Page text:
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PALM BEACH STORY

4.6 out of 5 stars 17 customer reviews

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Product Details

  • Actors: Claudette Colbert, Joel McCrea, Mary Astor, Rudy Vallee, Sig Arno
  • Directors: Preston Sturges
  • Writers: Preston Sturges, Ernst Laemmle
  • Producers: Buddy G. DeSylva, Paul Jones
  • Format: Dolby, DVD-Video, Full Screen, Subtitled, NTSC
  • Language: English
  • Subtitles: French, Spanish
  • Subtitles for the Hearing Impaired: English
  • Region: Region 1 (US and Canada This DVD will probably NOT be viewable in other countries. Read more about DVD formats.)
  • Aspect Ratio: 1.33:1
  • Number of discs: 1
  • MPAA Rating: NR
  • Studio: Universal Studios Home Entertainment
  • Release Date: Jan. 15 2013
  • Run Time: 88 minutes
  • Average Customer Review: 4.6 out of 5 stars 17 customer reviews
  • ASIN: B0006H32DY
  • Amazon Bestsellers Rank: #31,116 in DVD (See Top 100 in DVD)
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Product Description

Product Description

The captivating Claudette Colbert stars as the frustrated wife of struggling engineer Joel McCrea. In a seemingly amicable agreement, Colbert hops a train to Palm Beach where divorces come easy. Desperate to escape a group of obnoxious millionaires on the train to Florida, Colbert hides out in a sleeping car where she meets, unbeknownst to her, one of the world's richest men (Rudy Vallee) who is relentless in his attempt to romance her.Upon their arrival in Palm Beach, Colbert is met by her husband who has come to claim her back only to find that Vallee's man-crazy sister (Mary Astor) is after him! The foursome's story unfolds through intensely humorous dialogue, flirtatious situations and a splendid soundtrack.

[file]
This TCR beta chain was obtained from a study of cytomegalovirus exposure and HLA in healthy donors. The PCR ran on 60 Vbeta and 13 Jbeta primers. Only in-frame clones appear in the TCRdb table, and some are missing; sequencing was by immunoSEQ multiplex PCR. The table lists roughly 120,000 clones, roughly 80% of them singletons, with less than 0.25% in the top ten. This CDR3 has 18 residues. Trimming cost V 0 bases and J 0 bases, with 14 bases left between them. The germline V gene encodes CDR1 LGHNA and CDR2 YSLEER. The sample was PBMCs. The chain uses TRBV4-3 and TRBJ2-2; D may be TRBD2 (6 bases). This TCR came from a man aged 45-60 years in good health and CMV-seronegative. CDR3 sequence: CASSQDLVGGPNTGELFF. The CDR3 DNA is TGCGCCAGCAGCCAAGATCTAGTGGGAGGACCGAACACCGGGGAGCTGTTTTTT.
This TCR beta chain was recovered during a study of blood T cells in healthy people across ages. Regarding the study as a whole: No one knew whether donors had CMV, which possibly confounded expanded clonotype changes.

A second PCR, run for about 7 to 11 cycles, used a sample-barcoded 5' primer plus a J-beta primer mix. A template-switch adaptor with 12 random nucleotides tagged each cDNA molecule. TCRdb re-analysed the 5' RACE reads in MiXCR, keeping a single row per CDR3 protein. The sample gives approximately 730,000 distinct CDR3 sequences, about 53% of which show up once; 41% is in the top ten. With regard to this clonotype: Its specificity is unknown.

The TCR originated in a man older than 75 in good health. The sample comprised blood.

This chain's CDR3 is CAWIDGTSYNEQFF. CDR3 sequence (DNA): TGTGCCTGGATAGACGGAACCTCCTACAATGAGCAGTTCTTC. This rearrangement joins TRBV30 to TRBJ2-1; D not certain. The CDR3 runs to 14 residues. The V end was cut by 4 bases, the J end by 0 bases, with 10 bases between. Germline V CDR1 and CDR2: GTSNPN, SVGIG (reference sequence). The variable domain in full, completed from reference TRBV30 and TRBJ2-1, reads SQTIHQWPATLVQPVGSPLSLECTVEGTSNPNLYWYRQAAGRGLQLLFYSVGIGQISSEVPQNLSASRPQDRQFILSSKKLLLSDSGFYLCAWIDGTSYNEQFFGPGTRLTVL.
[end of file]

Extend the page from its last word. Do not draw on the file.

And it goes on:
Special Features

New 4K digital restoration, with uncompressed monaural soundtrack on the Blu-ray. New interview with writer and film historian James Harvey about director Preston Sturges. New interview with actor and comedian Bill Hader about Sturges. Safeguarding Military Information, a 1942 World War II propaganda short written by Sturges. Screen Guild Theater radio adaptation of the film from March 1943. PLUS: An essay by critic Stephanie Zacharek --This text refers to the Blu-ray edition.

Customer Reviews

4.6 out of 5 stars
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Top Customer Reviews

Format: VHS Tape
Rarely have I enjoyed a screw ball comedy more than Preston Sturges's classic look at the lives of the idle rich and those that aspire to be that way in 1942's "The Palm Beach Story". Taking over the reins as both writer and director here Sturges has produced a gem which came hot on the heels of his classic "The Lady Eve" of the previous year.
This gem of a feature boasts total excellence in all areas, sparkling performances from a top notch cast, superb writing, delicious one liners delivered with relish, rapid fire direction and a beautiful overall look to the proceedings. Indeed so rapid is the pace of this film that it almost requires repeated viewings to be able to fully appreciate the genius of the comic situations and dialogue.